- You seek the donor’s advice or input. There’s an old saw that says, “If you want money, ask first for advice; if you want advice, ask first for money.” Focus groups, online surveys, one-on-one conversations, and advisory groups all serve a purpose for non-profits beyond gathering information: They also increase engagement. The more someone is engaged, the more likely they are to invest. There is a trap to this, however. You are creating the notion you are listening, that you hear, and that, in some way, you will act upon a donor’s advice (or at least give reasons why you chose a different path).
On the flip side, of course, are reasons why people don’t give — or stop giving. Certainly, economic realities can take their toll in the short term or permanently. But others are much more controllable. They are, to some extent, the dark opposites of the reasons people do give. Many are related to an organization’s lack of attention, lack of priority, questionable values, group or individual dynamics, dissatisfaction with artistic choices or performance quality, the wrong ask (or asker), or failure to appreciate.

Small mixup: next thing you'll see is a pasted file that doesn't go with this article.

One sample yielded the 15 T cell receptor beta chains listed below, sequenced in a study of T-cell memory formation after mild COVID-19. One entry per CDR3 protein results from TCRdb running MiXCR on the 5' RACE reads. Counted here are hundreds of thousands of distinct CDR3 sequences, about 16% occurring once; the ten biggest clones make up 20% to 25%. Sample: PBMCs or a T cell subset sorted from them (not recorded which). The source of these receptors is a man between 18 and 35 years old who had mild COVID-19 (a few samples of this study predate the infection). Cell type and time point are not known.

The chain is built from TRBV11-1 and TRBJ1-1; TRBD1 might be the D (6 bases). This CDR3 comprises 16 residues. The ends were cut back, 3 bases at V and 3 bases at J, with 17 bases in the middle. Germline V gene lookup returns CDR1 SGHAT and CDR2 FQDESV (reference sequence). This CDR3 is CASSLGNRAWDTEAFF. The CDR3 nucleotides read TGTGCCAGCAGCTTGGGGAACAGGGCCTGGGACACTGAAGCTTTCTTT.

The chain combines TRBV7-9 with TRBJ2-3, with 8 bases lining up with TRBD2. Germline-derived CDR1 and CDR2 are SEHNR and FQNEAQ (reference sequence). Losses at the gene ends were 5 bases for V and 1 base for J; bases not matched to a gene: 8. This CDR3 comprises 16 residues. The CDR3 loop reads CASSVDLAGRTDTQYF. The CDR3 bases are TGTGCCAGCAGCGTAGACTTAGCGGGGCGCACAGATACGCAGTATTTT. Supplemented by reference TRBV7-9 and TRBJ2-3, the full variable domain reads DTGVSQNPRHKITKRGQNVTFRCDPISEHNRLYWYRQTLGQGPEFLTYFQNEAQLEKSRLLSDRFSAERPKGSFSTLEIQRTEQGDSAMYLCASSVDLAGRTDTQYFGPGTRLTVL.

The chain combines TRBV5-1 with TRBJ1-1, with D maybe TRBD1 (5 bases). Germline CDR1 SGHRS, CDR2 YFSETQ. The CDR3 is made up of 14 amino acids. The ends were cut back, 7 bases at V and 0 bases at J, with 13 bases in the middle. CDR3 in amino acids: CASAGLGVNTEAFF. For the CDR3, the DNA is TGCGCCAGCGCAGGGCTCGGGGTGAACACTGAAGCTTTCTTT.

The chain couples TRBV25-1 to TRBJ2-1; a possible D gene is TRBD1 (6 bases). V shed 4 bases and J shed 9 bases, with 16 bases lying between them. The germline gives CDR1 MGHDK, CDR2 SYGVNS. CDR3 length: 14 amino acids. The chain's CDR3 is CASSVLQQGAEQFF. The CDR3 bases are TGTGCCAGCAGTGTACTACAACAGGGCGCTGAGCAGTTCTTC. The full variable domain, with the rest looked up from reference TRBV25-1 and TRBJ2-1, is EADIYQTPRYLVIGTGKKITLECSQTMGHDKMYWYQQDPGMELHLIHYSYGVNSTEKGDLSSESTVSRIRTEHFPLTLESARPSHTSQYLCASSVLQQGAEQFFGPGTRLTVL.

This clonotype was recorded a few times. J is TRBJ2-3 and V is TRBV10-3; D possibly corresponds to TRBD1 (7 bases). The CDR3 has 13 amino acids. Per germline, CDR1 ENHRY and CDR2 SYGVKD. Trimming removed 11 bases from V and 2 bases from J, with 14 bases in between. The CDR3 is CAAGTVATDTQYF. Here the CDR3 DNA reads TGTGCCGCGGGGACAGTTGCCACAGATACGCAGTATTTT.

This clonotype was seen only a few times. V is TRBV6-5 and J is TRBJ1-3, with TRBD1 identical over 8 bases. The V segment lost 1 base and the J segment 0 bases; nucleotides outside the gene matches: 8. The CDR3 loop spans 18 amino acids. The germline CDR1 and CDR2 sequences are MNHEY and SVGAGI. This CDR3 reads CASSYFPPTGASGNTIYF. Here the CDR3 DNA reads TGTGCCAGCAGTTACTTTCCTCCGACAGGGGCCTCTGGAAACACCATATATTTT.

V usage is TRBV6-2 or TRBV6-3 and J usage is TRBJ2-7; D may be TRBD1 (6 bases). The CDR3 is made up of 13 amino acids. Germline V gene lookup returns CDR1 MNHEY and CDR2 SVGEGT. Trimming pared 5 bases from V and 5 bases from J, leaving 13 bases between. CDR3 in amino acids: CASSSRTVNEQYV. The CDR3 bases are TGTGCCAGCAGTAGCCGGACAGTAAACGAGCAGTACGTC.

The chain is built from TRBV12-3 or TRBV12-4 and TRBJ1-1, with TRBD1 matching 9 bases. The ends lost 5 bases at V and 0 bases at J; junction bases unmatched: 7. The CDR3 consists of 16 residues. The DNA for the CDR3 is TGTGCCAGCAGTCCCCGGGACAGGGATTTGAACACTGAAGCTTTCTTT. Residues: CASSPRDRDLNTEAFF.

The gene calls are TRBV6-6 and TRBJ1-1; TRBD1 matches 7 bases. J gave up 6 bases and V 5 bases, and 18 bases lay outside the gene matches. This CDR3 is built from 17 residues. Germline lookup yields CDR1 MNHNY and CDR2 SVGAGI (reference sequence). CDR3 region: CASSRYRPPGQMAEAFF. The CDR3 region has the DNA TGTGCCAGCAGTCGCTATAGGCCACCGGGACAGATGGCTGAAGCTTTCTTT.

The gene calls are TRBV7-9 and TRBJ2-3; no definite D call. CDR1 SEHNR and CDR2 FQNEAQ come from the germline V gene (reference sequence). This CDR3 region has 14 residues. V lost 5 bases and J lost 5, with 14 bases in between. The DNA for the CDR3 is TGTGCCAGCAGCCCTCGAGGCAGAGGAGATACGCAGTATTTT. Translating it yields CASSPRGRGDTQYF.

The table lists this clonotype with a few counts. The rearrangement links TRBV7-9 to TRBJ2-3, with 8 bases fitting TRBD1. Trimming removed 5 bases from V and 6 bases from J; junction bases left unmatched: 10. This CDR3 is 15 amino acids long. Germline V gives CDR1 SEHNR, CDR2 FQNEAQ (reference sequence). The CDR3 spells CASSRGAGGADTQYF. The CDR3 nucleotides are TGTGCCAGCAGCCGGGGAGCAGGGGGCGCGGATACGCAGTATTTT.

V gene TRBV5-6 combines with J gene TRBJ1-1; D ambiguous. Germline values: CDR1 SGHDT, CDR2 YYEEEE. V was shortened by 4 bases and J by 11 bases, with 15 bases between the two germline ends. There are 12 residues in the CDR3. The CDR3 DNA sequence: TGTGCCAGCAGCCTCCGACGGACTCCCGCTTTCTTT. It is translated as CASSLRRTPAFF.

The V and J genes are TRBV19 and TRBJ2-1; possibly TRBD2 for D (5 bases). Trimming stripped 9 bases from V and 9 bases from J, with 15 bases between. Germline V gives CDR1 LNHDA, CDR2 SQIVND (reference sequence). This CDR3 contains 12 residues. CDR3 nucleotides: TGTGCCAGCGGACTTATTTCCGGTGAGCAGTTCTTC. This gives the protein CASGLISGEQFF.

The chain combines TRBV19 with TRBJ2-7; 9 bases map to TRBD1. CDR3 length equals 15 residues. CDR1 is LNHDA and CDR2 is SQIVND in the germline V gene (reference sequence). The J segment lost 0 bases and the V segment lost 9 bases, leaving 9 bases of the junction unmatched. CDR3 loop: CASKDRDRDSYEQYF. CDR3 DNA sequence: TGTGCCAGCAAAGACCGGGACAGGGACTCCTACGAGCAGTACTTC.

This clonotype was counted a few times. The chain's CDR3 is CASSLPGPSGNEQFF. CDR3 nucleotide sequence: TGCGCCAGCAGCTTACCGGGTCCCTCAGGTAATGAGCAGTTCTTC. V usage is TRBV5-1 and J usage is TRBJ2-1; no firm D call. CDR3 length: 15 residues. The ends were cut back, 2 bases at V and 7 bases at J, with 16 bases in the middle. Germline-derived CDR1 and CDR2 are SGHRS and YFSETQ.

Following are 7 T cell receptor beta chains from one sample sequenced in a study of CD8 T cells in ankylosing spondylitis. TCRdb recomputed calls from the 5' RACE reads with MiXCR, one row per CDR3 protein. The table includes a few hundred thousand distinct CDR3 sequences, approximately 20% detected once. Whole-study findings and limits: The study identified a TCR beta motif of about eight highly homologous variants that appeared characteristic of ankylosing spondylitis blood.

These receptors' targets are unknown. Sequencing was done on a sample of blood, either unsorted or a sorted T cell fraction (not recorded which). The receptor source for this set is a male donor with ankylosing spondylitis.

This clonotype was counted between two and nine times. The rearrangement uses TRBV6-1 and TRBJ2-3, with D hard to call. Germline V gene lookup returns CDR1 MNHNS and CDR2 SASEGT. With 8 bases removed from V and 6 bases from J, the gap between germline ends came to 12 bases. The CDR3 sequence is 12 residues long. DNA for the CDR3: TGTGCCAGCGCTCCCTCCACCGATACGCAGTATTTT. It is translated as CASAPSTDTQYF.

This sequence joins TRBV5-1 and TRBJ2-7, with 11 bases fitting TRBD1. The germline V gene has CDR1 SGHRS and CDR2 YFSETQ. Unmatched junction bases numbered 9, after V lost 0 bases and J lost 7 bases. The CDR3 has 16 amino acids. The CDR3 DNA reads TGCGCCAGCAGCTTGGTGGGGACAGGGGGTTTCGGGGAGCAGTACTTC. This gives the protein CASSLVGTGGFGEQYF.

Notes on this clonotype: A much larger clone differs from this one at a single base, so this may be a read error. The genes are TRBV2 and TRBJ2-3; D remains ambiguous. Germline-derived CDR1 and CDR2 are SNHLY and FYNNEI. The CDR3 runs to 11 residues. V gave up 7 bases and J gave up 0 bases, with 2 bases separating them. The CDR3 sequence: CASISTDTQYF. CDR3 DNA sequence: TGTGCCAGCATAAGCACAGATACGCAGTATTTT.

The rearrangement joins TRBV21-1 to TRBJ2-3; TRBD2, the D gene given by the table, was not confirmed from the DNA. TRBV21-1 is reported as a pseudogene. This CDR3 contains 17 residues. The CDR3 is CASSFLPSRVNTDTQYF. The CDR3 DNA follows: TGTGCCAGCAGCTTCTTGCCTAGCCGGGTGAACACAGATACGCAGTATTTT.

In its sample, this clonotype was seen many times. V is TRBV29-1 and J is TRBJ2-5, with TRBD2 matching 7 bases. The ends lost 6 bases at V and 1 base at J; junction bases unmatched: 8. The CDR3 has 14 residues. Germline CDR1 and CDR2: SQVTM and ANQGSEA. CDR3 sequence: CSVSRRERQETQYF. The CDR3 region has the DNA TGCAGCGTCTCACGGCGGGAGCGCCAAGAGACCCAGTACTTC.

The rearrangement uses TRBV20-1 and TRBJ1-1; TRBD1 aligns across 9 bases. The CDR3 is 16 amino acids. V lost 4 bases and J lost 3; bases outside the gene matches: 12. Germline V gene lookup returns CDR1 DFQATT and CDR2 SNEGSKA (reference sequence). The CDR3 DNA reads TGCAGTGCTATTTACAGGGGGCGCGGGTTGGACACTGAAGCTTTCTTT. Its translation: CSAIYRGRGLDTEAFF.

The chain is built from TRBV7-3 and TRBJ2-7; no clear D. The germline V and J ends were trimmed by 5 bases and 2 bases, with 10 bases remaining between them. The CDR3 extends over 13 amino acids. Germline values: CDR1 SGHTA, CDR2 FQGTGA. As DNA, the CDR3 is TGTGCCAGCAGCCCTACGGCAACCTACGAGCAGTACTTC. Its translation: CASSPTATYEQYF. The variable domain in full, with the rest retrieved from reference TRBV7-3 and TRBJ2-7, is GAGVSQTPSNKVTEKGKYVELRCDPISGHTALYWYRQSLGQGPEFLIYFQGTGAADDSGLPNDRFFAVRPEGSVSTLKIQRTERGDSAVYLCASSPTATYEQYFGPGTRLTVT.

The key to all of this, of course, is to listen to the interests of your donors and prospects. Let them tell you what motivates their involvement and spurs their giving. Make assumptions at your own risk about which reason — or reasons — matter to them.